This International Women’s Day celebrates the theme of women who have challenged the norms of the culture they were living in with ideas of independence, work ethic, and self-determination. Today, we see women coming out in droves to attend events like the Women’s March, or to participate in the league of women voters, to carry out the practice of those that came before them. While the fight for equal rights is not linear, women have come a long way in realizing their desired place in society, and that it should not be dependent on the norms of the patriarchy. When this was not evident, many women decided to fight for their place anyway, and have earned the right to be recognized whenever possible.
As the youngest awardee of the Nobel Prize laureate, Malala Yousafzai- commonly known as just Malala- overcame violent and entrenched norms regarding education for young women. Despite threats to stop attending her school, Malala went anyway and was shot on her way home at the young age of 15 years old. This traumatic experience only lead to Malala being more vocal about the right women have to education, where she started giving speeches on the issue, informed by her expertise as a BBC blogger in 2011. Currently, with a degree form Oxford University in politics, philosophy, and economics, Malala continues her efforts in creating equal access to education for women globally.
2. Nkosazana Dlamini-Zuma
With a heavy armor of educational prowess and years of public service, Nkosazana Dlamini Zuma became the first woman to be elected by the Africa Union Commission as its chairperson. In this pioneering role, Dlamini-Zuma advocated for cheaper access to HIV education and treatment and was key in elevating the position of women’s rights at home and in the workplace. In an insightful speech, Dlamini-Zuma proved herself to be one of the most vocal people acknowledging gender equality as a key issue in eradicating poverty for the UN’s sustainable development goals.
3. Evelyn Yoshimura
As a Japanese American during the World War II incarceration of Japanese people in camps, Evelyn Yoshimura was an activist vocal about the injustices of the time and the model minority myth placed upon American Asians to categorically list them as obedient. Fueled by the desire to break this harmful myth, Yoshimura proceeded to create a documentary in the Japanese incarceration camps and advocated for ethnic studies classes in schools. Heavily invested in the South African apartheid, Evelyn Yoshimura took what she learned from studying this in order to create a better outcome in the U.S.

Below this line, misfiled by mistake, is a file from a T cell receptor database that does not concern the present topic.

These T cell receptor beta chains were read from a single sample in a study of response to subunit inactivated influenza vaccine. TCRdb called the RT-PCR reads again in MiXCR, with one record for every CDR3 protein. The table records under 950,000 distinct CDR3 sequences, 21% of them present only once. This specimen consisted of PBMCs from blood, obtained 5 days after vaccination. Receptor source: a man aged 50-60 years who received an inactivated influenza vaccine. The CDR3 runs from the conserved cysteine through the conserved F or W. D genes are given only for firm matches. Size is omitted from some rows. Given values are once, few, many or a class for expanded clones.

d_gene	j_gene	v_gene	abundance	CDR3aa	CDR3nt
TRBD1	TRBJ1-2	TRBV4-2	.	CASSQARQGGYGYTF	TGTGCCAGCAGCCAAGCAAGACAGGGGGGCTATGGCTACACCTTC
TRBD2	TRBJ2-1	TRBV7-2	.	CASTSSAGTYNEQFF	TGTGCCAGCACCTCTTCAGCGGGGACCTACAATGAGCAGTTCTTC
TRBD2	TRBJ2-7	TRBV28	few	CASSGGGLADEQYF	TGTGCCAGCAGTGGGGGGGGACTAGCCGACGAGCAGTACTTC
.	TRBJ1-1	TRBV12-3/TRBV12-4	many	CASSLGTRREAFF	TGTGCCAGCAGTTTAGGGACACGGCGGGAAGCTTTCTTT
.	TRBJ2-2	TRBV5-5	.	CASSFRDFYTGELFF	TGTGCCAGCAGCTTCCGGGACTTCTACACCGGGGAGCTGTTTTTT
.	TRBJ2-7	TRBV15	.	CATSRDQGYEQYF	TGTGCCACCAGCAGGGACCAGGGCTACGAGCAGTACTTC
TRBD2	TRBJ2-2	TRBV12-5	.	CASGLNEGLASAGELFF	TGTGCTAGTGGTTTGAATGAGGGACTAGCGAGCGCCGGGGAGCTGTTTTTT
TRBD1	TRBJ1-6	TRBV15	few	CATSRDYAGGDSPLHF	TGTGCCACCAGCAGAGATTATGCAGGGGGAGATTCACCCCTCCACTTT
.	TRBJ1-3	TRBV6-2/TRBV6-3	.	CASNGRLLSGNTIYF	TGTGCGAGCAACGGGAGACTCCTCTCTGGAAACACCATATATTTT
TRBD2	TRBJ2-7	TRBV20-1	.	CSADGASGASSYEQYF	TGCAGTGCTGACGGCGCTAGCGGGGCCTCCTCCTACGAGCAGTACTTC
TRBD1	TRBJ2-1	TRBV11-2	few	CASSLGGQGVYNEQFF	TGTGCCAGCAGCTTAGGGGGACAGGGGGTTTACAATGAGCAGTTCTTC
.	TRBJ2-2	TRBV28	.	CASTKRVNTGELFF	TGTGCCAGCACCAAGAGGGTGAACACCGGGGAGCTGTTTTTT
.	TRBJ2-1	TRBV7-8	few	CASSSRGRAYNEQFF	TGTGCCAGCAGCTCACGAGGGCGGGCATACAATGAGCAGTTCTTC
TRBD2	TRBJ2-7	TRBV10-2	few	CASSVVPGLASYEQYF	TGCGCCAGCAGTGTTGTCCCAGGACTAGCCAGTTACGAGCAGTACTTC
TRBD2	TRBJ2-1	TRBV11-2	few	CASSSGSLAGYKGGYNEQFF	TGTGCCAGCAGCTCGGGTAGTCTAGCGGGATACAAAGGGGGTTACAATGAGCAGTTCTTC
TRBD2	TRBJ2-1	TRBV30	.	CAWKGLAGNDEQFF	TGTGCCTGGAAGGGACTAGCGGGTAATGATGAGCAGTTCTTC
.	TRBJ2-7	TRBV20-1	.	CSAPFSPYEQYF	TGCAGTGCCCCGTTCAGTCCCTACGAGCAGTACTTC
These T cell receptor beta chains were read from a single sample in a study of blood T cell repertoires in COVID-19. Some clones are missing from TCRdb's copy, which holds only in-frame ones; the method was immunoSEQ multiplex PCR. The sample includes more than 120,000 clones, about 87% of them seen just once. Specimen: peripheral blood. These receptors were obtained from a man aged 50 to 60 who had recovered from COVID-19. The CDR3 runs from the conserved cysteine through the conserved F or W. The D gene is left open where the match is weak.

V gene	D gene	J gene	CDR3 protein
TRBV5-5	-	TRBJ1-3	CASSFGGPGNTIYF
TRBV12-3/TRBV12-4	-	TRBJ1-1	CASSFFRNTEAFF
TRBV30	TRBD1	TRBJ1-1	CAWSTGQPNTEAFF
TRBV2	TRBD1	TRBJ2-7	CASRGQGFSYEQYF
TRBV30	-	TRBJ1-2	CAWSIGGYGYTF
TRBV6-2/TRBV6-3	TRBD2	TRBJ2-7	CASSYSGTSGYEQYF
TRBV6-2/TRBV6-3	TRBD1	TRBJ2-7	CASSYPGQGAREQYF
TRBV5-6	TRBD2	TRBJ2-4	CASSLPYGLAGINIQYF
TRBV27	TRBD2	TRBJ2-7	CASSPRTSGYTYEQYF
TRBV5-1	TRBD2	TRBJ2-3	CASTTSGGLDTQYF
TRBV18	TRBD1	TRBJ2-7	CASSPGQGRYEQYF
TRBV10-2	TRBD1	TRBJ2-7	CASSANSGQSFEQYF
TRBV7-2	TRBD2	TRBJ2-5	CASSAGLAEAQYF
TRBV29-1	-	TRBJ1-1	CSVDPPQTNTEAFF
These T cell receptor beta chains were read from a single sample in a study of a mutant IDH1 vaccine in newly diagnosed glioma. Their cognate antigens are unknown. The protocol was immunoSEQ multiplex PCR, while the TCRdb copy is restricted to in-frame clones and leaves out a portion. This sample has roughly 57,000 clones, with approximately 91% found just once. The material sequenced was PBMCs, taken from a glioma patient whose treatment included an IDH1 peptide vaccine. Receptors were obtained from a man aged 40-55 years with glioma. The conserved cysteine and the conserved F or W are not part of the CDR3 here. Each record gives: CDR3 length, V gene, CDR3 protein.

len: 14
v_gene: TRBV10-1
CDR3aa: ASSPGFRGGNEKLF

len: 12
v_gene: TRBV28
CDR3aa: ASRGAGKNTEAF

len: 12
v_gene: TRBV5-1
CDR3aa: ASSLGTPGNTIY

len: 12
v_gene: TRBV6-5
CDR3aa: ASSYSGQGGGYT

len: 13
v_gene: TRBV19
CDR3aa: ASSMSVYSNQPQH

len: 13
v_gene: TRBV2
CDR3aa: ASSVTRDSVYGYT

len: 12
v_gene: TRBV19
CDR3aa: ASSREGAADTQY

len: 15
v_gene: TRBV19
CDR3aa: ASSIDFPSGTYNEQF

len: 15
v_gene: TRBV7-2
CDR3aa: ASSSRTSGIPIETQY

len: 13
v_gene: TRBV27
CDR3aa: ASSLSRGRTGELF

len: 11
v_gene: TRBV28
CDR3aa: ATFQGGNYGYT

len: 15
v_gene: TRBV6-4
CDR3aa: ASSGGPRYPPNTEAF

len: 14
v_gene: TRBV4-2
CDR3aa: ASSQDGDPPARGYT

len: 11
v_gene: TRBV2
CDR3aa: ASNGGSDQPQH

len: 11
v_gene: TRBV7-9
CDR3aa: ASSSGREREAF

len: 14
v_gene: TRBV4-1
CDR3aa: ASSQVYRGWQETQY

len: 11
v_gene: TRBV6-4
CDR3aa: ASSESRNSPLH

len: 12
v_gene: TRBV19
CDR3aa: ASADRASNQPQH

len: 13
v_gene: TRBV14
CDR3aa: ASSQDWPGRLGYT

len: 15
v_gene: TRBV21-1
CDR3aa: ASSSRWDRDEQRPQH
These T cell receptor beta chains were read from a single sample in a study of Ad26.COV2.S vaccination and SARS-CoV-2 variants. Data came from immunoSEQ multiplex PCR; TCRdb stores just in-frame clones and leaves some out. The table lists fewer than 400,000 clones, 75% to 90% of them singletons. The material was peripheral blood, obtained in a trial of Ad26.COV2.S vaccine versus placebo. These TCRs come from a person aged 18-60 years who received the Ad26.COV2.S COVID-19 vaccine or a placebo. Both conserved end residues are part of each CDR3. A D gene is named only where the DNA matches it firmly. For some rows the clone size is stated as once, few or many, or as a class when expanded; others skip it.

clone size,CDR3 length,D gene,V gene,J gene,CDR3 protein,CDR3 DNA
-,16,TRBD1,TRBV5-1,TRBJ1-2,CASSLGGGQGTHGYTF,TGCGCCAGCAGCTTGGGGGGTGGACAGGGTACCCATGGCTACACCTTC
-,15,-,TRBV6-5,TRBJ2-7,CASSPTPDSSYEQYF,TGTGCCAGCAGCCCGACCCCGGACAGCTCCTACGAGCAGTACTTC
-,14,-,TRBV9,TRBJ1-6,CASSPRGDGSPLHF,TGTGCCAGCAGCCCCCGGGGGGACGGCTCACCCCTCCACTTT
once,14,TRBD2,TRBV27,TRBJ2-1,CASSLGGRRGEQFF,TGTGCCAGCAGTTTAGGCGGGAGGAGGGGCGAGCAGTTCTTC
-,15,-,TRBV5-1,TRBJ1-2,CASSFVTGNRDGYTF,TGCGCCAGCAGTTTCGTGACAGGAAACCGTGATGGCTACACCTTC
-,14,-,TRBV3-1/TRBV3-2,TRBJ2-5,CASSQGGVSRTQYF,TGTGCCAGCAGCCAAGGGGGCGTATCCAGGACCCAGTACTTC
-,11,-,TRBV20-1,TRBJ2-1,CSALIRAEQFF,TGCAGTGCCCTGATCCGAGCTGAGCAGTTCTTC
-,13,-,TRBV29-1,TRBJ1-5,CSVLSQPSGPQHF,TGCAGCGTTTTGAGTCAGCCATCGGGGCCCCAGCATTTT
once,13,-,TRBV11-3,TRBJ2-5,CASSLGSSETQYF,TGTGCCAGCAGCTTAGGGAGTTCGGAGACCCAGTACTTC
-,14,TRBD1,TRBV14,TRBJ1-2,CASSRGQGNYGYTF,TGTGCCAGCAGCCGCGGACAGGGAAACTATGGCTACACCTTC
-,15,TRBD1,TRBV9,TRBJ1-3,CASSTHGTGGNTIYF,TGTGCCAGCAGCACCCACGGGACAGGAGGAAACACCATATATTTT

4. Marsha P. Johnson
Marsha P. Johnson was a key activist in the historical Stone Wall Uprising of 1969. Continuing her activism for LGBTQ+ civil rights, Johnson eventually focused her efforts on creating a refuge for homeless LGBTQ youth and sex workers. This refuge called the STAR house also provided support and services to help those inside of it who faced political and social discrimination. In addition to this, Johnson was a staunch AIDS activist for 20 years with the organization ACT UP. Through her activist work and organizing, Marsha P. Johnson envisioned a better future and fought through fierce discrimination to make it happen.
5. Frida Kahlo
Frida Kahlo is still considered one of the greatest artists to have walked this planet. Born in Mexico, Kahlo enjoyed sports from a young age which was considered strange for girls to do, but she still carried on this spirit in her art and political beliefs thereafter. Following a tragic accident she started painting mostly self-portraits which she eventually vowed to use to support herself financially without the help of a male counterpart. The feeling of androgyny and flight from her normal feminine appearance came to a head in her painting “Self Portrait With Cropped Hair,” where she refers to shedding her hair as a separation from the version of herself associated to her male spouse.
6. Marie Curie
As the first woman to win a Nobel Prize, Marie Curie hold this any many other achievements under her belt, proving she surmounted the barriers of her time period to follow her ambitions. Proving the elemental existence of the radioactive element, radium, Curie worked sedulously to replicate and affirm her research despite working in an uncharted field. With her research, scientists have made measurable feats in cancer research and X-ray machinery.
7. Mary McLeod Bethune
Mary McLeon Bethune was the daughter of former enslaved individuals who eventually became a leading voice in advocating for Black Women’s rights in the American education system. Additionally, Bethune led voter registration drives after women gained the right to vote and continued her activist efforts to ensure gender and race equality. The result of these efforts was her becoming the highest ranking African American woman in President Franklin Delano Roosevelt’s administration and eventually the vice president of the NAACP. Dedicating her life to public service and equality, Mary McLeod Bethune used her knowledge and passion to create a more just world.